Mullin’s Seven Domains Model

John Mullins is an entrepreneur and a professor at London Business School and in his published book “The New Business Road Test” he talks about the Seven Domains Model. The model was specially created for entrepreneurs wanting to start their own business for scratch as well as for established companies that want to expand their operations by introducing new products or services.

Mullin’s Seven Domains Model divides the proposed venture into seven domains. Four of them examine different aspects of your market and industry at a micro or macro level, while the other three look into your team. Each of the domains is further discussed below:

  1. Market Attractiveness: This domain looks at the size, growth, and potential of the entering market in order to assess its attractiveness on a macro level. Some examples may be the number and type of customers, sales value and current market trends. The PESTLE analysis can act as when assessing the attractiveness of the market.
  • Industry Attractiveness: Similarly, this domain examines the attractiveness of the industry on a macro level. Here, it is suggested that you use Porter’s 5 Forces Model in order to evaluate the factors that are impacting the profitability.  These are the bargaining power of suppliers, the bargaining power of buyers, the threat of substitutes, the threat of new entrants and the competitive rivalry.
  • Sector Market Benefits and Attractiveness: This domain takes a micro-level approach and considers the segments that are likely to benefit from the new venture or product. You need to examine the current trends going on within the segment and evaluate any growth opportunities identified. What products are being offered and how your new offering will be perceived against competitors?
  • Sustainable Advantage: Likewise, this domain looks into the micro-level in order to identify a way to build a Unique Selling Proposition based on your resources and core competencies. Think what resources and capabilities you have, and what the competition lacks, and thereafter assess whether these are going to give you a head start.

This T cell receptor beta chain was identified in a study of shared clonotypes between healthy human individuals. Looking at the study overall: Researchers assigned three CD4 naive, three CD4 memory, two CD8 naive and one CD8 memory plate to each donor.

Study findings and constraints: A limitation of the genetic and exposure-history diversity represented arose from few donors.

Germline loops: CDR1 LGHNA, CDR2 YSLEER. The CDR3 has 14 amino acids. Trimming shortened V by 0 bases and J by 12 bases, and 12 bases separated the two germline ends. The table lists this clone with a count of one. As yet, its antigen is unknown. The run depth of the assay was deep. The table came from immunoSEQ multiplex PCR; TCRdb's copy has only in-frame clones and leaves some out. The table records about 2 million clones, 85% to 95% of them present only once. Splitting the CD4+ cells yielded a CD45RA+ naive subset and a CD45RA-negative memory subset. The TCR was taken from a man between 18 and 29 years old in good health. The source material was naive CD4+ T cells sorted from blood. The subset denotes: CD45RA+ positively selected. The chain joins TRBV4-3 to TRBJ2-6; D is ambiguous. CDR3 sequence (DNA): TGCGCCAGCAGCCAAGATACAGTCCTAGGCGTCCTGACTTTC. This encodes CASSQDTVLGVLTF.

• Connectedness Up, Down, Across Value Chain: Moving on to the team domains, this one examines the relationships along the value chain among all people involved, ranging from suppliers and investors to customer and competition. Having a clear idea of how your stakeholders are inter-connected can act as a useful preventative measure for future conflicts.
  • Ability to Execute on Critical Success Factors:  Critical Success Factors can be defined as the necessary criteria to be met in order for a business to achieve its mission and objectives. Within this domain, you need to really think whether your team can deliver upon these CSFs. Take a look at the skills, knowledge, and experience of yourself and your team and subsequently identify the points you are strong and weak.
  • Mission, Aspirations, Propensity for risk: Finally, this domain analyses the commitment and aspiration of the team and leadership. How passionate are you about starting up your own business? What is your mission and vision? What do you want to achieve? These are all sorts of questions you need to ask yourself and your team.
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